Author: Theresa Droste Source: Monster
Job hunters often feel they must embellish their skills to land a job, but when you sign up to work with a temp agency, exaggerating your skills may work against you. You could end up in the wrong position. So during your first meeting at a temp agency, be honest, suggests Steve Armstrong, vice president and Detroit regional manger for Kelly Services, a staffing agency based in Troy, Michigan.
At the initial interview with a temp agency, you will be asked such questions as:
Have you worked in an environment that involves professional executives?
Have you worked in an environment that requires you to support many people versus just one executive?
Are you more comfortable in a laid-back office that only requires casual dress, or do you prefer to wear a suit every day?
Your answers to these types of questions will let the agency know about your soft skills. Since these are not already covered on your resume, your honesty here is essential to where the agency will place you. Hard skills, such as experience with software and typing, are easy to test and help you get your foot in the door. Soft skills, the people skills and experience you’ve gained in different offices, may indicate whether or not you’ll last on a certain assignment.
“A resume’s biggest shortcoming is its focus on hard skills,” says Armstrong. “So much of what makes you successful on an assignment is a combination of hard and soft skills.”
The agency will also try to gauge your soft skills through your references. “Often we hear that a person doesn’t fit into the work environment, but the employers are referring to the soft skills, not the hard skills,” says Armstrong.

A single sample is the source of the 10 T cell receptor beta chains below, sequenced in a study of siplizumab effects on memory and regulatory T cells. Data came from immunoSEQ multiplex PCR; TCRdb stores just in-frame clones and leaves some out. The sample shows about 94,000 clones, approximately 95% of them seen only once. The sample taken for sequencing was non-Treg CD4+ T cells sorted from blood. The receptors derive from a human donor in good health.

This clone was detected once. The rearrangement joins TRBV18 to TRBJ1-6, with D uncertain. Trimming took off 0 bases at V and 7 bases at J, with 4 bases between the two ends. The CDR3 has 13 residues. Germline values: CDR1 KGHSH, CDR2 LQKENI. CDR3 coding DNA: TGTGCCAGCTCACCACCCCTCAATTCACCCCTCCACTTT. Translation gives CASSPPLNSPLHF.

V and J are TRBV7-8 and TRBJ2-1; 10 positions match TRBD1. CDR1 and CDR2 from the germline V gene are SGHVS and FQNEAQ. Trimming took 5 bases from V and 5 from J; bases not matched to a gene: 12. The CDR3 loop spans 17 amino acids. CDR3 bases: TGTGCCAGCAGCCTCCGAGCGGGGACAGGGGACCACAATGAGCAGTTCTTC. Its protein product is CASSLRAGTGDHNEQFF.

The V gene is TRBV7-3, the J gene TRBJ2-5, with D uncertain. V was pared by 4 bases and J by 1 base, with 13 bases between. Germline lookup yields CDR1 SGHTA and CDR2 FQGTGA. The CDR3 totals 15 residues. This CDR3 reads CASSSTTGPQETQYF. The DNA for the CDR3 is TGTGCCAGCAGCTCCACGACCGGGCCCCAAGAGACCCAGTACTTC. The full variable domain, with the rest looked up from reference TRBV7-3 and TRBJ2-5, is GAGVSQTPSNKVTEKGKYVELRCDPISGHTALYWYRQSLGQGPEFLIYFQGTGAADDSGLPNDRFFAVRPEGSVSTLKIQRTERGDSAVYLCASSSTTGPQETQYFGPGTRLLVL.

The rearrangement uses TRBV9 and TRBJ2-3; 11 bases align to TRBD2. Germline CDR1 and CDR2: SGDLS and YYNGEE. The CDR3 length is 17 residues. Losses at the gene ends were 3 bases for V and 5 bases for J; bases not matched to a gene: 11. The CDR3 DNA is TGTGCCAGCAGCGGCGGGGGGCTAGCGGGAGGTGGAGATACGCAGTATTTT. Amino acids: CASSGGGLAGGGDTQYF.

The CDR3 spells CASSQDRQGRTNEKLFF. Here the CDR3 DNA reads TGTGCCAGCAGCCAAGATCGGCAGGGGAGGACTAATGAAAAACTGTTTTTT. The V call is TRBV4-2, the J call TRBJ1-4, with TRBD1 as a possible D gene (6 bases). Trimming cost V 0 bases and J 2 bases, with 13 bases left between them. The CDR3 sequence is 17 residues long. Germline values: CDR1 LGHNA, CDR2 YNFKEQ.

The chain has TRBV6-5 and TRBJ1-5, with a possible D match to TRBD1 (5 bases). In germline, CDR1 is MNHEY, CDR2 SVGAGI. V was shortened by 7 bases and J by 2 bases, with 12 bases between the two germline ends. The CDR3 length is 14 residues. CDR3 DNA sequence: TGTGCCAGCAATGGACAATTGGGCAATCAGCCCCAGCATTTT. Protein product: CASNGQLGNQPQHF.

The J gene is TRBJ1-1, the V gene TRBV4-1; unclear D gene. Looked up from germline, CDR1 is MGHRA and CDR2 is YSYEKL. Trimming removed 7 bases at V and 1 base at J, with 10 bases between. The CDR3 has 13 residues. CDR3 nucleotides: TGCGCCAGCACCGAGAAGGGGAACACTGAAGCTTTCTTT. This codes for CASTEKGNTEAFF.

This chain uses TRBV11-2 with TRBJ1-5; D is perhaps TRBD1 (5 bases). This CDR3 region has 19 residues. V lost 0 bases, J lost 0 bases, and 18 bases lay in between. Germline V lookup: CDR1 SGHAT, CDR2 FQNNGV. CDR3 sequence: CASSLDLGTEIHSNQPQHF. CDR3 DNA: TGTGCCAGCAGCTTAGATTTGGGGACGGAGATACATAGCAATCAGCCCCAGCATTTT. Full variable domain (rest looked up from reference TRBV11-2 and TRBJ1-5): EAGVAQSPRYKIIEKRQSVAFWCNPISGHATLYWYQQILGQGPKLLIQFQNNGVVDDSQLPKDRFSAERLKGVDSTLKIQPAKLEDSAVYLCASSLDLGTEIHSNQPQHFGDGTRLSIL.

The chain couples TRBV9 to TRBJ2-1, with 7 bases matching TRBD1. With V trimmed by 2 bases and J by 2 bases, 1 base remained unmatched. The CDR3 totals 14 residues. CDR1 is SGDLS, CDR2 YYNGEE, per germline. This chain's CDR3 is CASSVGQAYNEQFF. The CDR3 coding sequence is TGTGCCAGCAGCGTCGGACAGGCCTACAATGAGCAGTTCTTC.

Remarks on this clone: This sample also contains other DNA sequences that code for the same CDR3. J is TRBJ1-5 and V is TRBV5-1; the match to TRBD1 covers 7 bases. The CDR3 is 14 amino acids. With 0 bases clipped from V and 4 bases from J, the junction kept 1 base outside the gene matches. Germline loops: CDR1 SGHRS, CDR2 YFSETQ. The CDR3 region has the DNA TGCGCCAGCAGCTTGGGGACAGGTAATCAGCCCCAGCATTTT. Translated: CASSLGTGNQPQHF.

By being dishonest with your agency, you are preventing them from giving you a good placement. And a bad placement doesn’t do anyone any favors.
Room for Error
What if you feel you’ve been honest with your temp agency representative, but the assignment you’re sent on still isn’t a good fit? The agency should take you off the job but not leave you hanging. “You may have terrific skills but just not fit in well with the environment,” says Armstrong. “We’ll give you feedback.” For example, the company may have been too fast-paced for you. “We get that information out of the customer and feed it back to you,” he explains.
It’s important to step back and accept such a critique of your work habits, especially after a job does not work out. View it as free advice that you can use to make yourself a better full-time employee down the road. Being armed with such information helps prep you not only for your next assignment but also for your overall career goals.